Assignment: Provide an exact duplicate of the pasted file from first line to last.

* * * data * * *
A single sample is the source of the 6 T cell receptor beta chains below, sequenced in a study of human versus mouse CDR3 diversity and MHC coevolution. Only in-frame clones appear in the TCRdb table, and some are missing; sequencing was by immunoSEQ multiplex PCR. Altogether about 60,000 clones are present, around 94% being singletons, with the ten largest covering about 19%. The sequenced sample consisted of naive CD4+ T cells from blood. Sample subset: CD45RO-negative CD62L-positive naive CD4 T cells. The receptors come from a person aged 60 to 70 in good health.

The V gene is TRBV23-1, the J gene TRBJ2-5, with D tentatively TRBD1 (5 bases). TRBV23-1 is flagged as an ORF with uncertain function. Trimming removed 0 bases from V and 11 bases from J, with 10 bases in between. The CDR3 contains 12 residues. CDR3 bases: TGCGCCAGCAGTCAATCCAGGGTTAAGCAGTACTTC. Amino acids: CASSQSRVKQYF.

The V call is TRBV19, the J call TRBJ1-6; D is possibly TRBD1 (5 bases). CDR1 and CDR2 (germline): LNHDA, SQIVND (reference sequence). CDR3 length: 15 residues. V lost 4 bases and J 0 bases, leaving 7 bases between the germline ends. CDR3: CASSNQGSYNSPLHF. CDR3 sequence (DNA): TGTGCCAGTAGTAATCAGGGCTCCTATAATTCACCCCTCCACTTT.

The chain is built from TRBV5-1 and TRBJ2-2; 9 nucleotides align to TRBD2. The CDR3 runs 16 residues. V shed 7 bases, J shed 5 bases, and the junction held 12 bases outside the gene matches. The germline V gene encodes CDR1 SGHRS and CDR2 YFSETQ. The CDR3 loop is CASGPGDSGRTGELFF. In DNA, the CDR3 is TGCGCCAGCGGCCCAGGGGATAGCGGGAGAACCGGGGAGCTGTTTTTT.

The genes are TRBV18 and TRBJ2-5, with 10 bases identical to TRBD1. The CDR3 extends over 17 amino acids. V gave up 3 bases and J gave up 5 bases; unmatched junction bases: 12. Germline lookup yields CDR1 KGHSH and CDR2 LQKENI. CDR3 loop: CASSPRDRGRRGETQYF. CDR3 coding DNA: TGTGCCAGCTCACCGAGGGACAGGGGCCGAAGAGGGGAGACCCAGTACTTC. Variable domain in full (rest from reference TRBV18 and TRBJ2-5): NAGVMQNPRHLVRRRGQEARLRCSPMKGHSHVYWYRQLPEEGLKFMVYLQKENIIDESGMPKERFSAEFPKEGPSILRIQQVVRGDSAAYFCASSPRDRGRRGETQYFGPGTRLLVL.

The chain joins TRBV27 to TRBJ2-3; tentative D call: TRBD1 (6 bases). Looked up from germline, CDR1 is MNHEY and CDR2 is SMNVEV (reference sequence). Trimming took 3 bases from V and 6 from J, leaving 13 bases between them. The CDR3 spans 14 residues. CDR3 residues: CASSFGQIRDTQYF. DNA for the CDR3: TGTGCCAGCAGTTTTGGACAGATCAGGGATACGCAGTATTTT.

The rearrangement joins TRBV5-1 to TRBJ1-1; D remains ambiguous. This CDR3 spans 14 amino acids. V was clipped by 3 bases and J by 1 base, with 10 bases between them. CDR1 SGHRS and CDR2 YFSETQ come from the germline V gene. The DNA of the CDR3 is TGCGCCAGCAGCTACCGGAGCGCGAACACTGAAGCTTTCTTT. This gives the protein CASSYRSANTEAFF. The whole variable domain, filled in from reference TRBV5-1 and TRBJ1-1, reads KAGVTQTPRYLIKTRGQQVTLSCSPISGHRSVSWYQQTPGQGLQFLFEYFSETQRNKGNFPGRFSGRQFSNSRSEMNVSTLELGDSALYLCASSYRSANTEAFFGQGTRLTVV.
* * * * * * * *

A single sample is the source of the 6 T cell receptor beta chains below, sequenced in a study of human versus mouse CDR3 diversity and MHC coevolution. Only in-frame clones appear in the TCRdb table, and some are missing; sequencing was by immunoSEQ multiplex PCR. Altogether about 60,000 clones are present, around 94% being singletons, with the ten largest covering about 19%. The sequenced sample consisted of naive CD4+ T cells from blood. Sample subset: CD45RO-negative CD62L-positive naive CD4 T cells. The receptors come from a person aged 60 to 70 in good health.

The V gene is TRBV23-1, the J gene TRBJ2-5, with D tentatively TRBD1 (5 bases). TRBV23-1 is flagged as an ORF with uncertain function. Trimming removed 0 bases from V and 11 bases from J, with 10 bases in between. The CDR3 contains 12 residues. CDR3 bases: TGCGCCAGCAGTCAATCCAGGGTTAAGCAGTACTTC. Amino acids: CASSQSRVKQYF.

The V call is TRBV19, the J call TRBJ1-6; D is possibly TRBD1 (5 bases). CDR1 and CDR2 (germline): LNHDA, SQIVND (reference sequence). CDR3 length: 15 residues. V lost 4 bases and J 0 bases, leaving 7 bases between the germline ends. CDR3: CASSNQGSYNSPLHF. CDR3 sequence (DNA): TGTGCCAGTAGTAATCAGGGCTCCTATAATTCACCCCTCCACTTT.

The chain is built from TRBV5-1 and TRBJ2-2; 9 nucleotides align to TRBD2. The CDR3 runs 16 residues. V shed 7 bases, J shed 5 bases, and the junction held 12 bases outside the gene matches. The germline V gene encodes CDR1 SGHRS and CDR2 YFSETQ. The CDR3 loop is CASGPGDSGRTGELFF. In DNA, the CDR3 is TGCGCCAGCGGCCCAGGGGATAGCGGGAGAACCGGGGAGCTGTTTTTT.

The genes are TRBV18 and TRBJ2-5, with 10 bases identical to TRBD1. The CDR3 extends over 17 amino acids. V gave up 3 bases and J gave up 5 bases; unmatched junction bases: 12. Germline lookup yields CDR1 KGHSH and CDR2 LQKENI. CDR3 loop: CASSPRDRGRRGETQYF. CDR3 coding DNA: TGTGCCAGCTCACCGAGGGACAGGGGCCGAAGAGGGGAGACCCAGTACTTC. Variable domain in full (rest from reference TRBV18 and TRBJ2-5): NAGVMQNPRHLVRRRGQEARLRCSPMKGHSHVYWYRQLPEEGLKFMVYLQKENIIDESGMPKERFSAEFPKEGPSILRIQQVVRGDSAAYFCASSPRDRGRRGETQYFGPGTRLLVL.

The chain joins TRBV27 to TRBJ2-3; tentative D call: TRBD1 (6 bases). Looked up from germline, CDR1 is MNHEY and CDR2 is SMNVEV (reference sequence). Trimming took 3 bases from V and 6 from J, leaving 13 bases between them. The CDR3 spans 14 residues. CDR3 residues: CASSFGQIRDTQYF. DNA for the CDR3: TGTGCCAGCAGTTTTGGACAGATCAGGGATACGCAGTATTTT.

The rearrangement joins TRBV5-1 to TRBJ1-1; D remains ambiguous. This CDR3 spans 14 amino acids. V was clipped by 3 bases and J by 1 base, with 10 bases between them. CDR1 SGHRS and CDR2 YFSETQ come from the germline V gene. The DNA of the CDR3 is TGCGCCAGCAGCTACCGGAGCGCGAACACTGAAGCTTTCTTT. This gives the protein CASSYRSANTEAFF. The whole variable domain, filled in from reference TRBV5-1 and TRBJ1-1, reads KAGVTQTPRYLIKTRGQQVTLSCSPISGHRSVSWYQQTPGQGLQFLFEYFSETQRNKGNFPGRFSGRQFSNSRSEMNVSTLELGDSALYLCASSYRSANTEAFFGQGTRLTVV.